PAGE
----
This is one of the more abstract successful images- i think this one really works because it leaves alot to the imagination of the reader. This page says that they continued to go dancing and had a wonderful time, it doesn’t give any connotations about the parties themselves so that is up to the imagination of the reader and although the girls are in dresses, this is to highlight the shoes which range from all types masculine and feminine, and by giving them loosely shaped bodies with little definition i haven’t sexualised the characters at all.
this follows as a double page image with no text, illustrating the party in a bit more detail but the loose composition merely shows them having a good time together, as opposed to adding elements of embellishment and royalty and well, glitter that are so overdone in “princess” themed children’s stories.
this image shows one man who managed to escape the forest, he told the king of their parties but no longer wanted the kings deal of marrying a princess, because he didnt like being tied up by them. This reverses ideas of traditional masculinity and highlights an obvious yet overlooked fact that you cannot marry someone you don’t know anyway, they might tie you up and leave you in a forest for all you know. This one does show the king in an authoritive stance, but there is a point to this because of the contrasting way he is represented at the end of the story. but he wears funky printed clothes and has very little physical definition which helps avoid stereotyping his power through physical attributes.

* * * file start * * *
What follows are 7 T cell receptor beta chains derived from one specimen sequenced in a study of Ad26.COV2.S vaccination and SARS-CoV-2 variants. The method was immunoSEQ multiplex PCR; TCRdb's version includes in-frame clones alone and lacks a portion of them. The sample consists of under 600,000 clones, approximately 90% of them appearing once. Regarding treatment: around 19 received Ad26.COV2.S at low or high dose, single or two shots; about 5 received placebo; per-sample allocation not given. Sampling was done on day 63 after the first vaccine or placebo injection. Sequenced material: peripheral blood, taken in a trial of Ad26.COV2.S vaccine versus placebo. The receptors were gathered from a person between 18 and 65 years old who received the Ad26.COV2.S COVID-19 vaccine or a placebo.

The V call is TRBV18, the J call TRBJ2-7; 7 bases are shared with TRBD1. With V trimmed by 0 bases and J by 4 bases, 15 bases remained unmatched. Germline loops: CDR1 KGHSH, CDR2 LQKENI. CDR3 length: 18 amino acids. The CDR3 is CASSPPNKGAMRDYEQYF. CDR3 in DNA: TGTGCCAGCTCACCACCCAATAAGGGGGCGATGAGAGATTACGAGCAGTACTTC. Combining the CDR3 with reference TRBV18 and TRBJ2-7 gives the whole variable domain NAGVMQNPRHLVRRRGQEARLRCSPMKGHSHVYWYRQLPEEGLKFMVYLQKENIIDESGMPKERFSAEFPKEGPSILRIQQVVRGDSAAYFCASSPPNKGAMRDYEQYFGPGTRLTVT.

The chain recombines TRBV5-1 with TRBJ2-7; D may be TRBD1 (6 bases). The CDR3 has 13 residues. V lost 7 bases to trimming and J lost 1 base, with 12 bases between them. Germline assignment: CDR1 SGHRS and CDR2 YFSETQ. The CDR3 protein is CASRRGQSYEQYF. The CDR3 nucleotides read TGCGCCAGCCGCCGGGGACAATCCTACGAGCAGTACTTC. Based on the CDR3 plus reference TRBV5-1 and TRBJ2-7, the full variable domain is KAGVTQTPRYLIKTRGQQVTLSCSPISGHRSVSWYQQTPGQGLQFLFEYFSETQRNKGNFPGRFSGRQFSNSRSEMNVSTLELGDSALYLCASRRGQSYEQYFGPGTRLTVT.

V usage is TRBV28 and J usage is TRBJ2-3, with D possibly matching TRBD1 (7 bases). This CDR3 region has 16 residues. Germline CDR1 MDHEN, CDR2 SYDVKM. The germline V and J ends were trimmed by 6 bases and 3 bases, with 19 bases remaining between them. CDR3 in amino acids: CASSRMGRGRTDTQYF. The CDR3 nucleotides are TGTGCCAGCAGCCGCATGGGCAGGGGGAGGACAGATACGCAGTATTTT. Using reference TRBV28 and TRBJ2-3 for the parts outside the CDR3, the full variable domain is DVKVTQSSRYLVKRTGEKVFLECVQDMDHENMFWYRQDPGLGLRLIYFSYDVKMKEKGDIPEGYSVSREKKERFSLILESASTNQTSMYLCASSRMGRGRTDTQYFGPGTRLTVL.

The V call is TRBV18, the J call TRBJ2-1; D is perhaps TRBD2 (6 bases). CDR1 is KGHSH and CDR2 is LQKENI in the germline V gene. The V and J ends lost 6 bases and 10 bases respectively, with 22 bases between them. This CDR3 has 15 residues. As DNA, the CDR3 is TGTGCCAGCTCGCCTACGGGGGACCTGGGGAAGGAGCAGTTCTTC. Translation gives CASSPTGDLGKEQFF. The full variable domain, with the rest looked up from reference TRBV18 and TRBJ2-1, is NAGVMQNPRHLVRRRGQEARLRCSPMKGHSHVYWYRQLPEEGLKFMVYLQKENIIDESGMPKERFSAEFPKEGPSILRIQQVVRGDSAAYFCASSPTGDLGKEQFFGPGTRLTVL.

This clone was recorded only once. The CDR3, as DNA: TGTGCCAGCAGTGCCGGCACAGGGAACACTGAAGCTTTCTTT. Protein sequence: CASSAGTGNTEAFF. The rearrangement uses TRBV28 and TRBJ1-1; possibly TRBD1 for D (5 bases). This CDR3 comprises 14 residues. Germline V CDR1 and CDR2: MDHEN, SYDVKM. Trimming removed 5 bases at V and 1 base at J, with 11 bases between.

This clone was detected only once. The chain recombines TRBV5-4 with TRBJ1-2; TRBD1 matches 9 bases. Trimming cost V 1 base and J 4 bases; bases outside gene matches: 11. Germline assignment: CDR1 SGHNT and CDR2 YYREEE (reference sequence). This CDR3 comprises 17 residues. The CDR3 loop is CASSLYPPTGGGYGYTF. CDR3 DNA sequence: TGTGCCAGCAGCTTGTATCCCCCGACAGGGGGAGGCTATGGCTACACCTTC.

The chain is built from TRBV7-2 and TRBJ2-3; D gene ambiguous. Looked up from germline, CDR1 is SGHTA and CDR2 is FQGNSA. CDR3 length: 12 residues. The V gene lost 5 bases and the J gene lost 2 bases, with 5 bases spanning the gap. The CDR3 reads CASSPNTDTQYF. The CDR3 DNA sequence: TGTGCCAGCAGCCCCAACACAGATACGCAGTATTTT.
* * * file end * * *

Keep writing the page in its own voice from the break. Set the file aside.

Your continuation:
This one shows not a scene from the story, but objects relating to the text not directly. I liked in this adaptation to have a mix of character and object based illustration, to keep it interesting. In this scene the girls talk about how perhaps someone so sneaky as their father (for hiring princes to stalk them) shouldnt be running the kingdom- hence an image of the paper crown jewels.
this one depicts the scene where the girls pack the kings bags and send him off to early retirement on a golf course in spain, so they can try their hand at running the kingdom. Its one of those more abstracted object based scenes again, but i think its really successful, and i’ve added more feminine objects to the kings luggage in an effort to effect not only female stereotypes, but male aswell ( i.e. the frilly sunhat and floral shirt)